BY WILL HARRINGTON
When a video game leads to the birth of a religion.
Twitch is an online video game streaming service. For the past few weeks it’s been host to a channel called “TwitchPlaysPokemon,” or TPP. Using the chat box, normally reserved for commentary on the human player/owner of the channel, stream-watchers have been able to become the players, typing in commands for the avatar to follow. Pokémon Red, one of the original mid-1990s Pokémon games for the Gameboy, is controlled on a turn-based system by a simple set of button commands: “up,” “down,” “a,” “b,” and a few others. Despite the spam of commands, with enough voices shouting the same thing progress was made slowly with victory arriving after 16 days, 7 hours, 45 minutes, and 30 seconds. Other websites — most notably Reddit — were largely responsible for coordinating the mob. A veritable war was fought, organized into “operations” such as “Seed of Hope”, “Shoot for the Moon”, and “Big Air.” These operations were published in massive image files, maps with routes, and commentary explaining strategy and purpose.
Yet perhaps the most incredible feat of TPP is the community that has grown up around it. In just sixteen days, incredible amounts of fan art were made. While fan art is nothing new, the way the community went about it was nothing short of breathtaking. Out of the chaos of up to 120,000 people entering contradictory commands, a narrative was created. In the players inventory certain items in the menu emerged repeatedly; they were clicked incessantly. And some of the Pokémon had against-the-odds streaks of luck that earned them nicknames and reputation, most notably Bird Jesus, the invincible Pidgeot who carried the team on his back. Along with Bird Jesus, other names included King Leer, C3KO, Jay Leno, and ATV.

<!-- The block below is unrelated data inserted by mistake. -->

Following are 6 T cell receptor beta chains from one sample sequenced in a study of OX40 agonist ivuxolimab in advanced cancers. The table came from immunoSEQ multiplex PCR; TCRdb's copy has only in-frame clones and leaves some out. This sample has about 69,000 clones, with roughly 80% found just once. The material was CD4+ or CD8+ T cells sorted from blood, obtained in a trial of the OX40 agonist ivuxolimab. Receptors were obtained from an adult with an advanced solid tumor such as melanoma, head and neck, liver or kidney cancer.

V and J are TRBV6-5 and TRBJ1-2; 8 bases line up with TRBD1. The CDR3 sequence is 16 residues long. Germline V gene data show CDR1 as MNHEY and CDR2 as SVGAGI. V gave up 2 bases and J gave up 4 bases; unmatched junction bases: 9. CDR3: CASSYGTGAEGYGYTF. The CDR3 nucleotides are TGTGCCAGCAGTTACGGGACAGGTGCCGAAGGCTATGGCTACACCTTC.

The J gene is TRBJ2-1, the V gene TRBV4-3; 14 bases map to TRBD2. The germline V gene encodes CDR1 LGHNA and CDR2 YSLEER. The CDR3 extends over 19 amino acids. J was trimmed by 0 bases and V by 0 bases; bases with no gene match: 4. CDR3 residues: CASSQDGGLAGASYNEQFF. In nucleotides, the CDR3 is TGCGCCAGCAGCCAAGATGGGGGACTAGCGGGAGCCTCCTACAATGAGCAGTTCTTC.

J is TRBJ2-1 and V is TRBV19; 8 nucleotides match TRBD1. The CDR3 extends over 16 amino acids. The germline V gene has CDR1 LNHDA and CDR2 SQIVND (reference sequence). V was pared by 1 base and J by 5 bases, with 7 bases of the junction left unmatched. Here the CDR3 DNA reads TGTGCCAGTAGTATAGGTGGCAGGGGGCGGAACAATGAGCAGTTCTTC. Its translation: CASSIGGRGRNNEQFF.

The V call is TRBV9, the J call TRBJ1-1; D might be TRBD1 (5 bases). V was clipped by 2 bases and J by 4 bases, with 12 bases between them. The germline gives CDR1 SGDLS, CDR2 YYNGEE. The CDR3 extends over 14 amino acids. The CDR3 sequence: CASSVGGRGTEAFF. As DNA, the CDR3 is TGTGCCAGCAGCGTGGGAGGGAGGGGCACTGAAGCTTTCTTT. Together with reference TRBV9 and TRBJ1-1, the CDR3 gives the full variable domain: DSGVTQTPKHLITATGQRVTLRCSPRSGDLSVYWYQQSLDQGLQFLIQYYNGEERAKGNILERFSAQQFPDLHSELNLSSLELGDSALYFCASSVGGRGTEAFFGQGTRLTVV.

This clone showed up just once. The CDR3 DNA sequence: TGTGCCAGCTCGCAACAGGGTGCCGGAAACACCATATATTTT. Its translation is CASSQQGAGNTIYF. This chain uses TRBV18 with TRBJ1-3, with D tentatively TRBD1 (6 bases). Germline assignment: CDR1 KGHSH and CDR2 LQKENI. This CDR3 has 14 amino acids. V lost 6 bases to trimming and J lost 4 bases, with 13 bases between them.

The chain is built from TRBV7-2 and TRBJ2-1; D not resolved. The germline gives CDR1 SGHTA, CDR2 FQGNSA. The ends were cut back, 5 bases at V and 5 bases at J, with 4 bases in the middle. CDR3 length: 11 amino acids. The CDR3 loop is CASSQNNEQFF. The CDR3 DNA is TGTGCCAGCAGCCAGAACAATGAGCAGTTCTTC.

What made the fan art so impressive was the construction of a narrative that went far beyond the simple plot of the game. All of these named Pokémon and items were announced as a new religion by the fan community. And like all religions, it needed some stained glass. The fan art displayed intricate religious hierarchies, mimicking Christ poses and famous paintings. There was Bird Jesus the prophet, and beneath it the false prophet, a Flareon. The in-game experience became rationalized out-of-game.
But TPP transcended just Christian-inspired art. Other art depicting the religion drew from the Ancient Egyptian tableau style; pictographic narrative displayed in-game progress. Other works of fan art created reason out of another moment of madness: the commands themselves. With hundreds of contradictory commands being issued at any moment, more than 122 million in total by the end of the adventure, the circular wandering of the character become a point of reference. Red, the player character, was depicted often against a background of the commands, the voices inside his mind. The Madness of Trainer Red. The real-world, out-of-game experience became rationalized in-game. Red’s wanderings, indecisiveness, and propensity for throwing away important items and releasing valuable Pokémon was explained.
TPP and the fan community became something much greater than just a black and white (the second iteration, now in session, is in color) video game. TPP is a community and a culture with pathoses, dreams, and inspirations. It’s also a lot of fun.
Will Harrington ’16 ([email protected]) is a firm follower of the Dome Fossil and democracy.